You cannot give one terms notice obviously because your son is not at the school. Hence, you would be liable for one terms fees.
It depends whether the school want to take you to Small Claims Court to try to enforce this. The idea of the notice is so that the school can prepare for the number of pupils they need. The loss they suffer as a result of your cancellation is much less if you cancel early in the process.
For example, if you cancelled the day after you booked, they have not actually suffered any loss. If however you cancelled the day before the child must start school, they would have made all the preparations for him and the loss would be greater.
However if you were to pay a full terms fee it would be a windfall for them because they haven’t actually provided the tuition service during the course of the term. Imagine what would happen if everyone cancelled and paid the terms fee. They wouldn’t have to do anything but still get full payment. Hence, it went to court, but was a good chance that whilst their claim would be successful, they would not be able to claim the full amount of money. It depends on the view the judge takes on the day.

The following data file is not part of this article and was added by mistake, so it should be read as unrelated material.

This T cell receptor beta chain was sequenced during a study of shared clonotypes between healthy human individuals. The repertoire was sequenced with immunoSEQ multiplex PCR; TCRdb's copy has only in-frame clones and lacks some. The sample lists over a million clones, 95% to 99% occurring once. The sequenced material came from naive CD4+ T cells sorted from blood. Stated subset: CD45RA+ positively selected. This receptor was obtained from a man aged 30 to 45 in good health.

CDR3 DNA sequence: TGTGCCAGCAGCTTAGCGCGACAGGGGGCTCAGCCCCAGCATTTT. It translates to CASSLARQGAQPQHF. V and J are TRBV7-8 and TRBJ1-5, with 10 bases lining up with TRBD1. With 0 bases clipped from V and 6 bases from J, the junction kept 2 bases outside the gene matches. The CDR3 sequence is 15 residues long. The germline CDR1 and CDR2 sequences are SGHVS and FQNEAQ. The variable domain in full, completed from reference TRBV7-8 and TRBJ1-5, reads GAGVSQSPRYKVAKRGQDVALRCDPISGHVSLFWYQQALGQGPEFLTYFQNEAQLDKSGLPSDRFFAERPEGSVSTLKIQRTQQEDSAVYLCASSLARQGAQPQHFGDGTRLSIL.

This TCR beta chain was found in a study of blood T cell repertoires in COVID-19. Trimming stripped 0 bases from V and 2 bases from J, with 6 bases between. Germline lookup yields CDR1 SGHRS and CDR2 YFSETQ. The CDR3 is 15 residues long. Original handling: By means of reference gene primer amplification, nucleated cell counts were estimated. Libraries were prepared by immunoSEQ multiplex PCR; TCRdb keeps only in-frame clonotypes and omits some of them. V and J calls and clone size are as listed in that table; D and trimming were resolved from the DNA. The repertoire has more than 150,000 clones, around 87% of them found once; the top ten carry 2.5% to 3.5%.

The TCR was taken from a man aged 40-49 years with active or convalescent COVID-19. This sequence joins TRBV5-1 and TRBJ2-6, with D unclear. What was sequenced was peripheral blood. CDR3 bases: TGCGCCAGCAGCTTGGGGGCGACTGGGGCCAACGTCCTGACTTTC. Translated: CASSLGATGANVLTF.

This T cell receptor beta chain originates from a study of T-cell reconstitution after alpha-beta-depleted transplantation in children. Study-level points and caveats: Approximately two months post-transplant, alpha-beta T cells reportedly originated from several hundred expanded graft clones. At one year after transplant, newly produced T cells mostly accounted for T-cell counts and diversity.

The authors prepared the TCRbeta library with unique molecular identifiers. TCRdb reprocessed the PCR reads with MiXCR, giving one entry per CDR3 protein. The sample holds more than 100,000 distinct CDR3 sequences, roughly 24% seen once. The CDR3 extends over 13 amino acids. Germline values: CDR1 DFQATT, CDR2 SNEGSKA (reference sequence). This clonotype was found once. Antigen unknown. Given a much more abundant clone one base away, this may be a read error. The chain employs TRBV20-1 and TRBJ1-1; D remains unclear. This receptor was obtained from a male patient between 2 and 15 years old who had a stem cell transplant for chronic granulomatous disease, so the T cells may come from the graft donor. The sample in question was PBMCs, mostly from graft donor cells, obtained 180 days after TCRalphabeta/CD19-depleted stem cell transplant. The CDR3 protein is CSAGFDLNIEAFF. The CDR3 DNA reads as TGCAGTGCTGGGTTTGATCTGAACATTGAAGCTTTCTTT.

They would no doubt bring this is a debt claim for the full amount owed for the term of your defence would be that it’s not a debt claim as to pay the full terms fee would be a windfall and hence it should be a damages claim in respect of the schools loss.
It would not be unreasonable for them to keep the admission fee to pay for any preparatory work and processing the application.
The OFSTED report is useful because you can argue that the service they are providing is not of satisfactory quality and that you cannot be contractually forced to continue with the service which is in breach of the Consumer Right Act 2015 (which superseded the older Supply of Goods and Services Act and the Sale of Goods Act).
Can I clarify anything for you?
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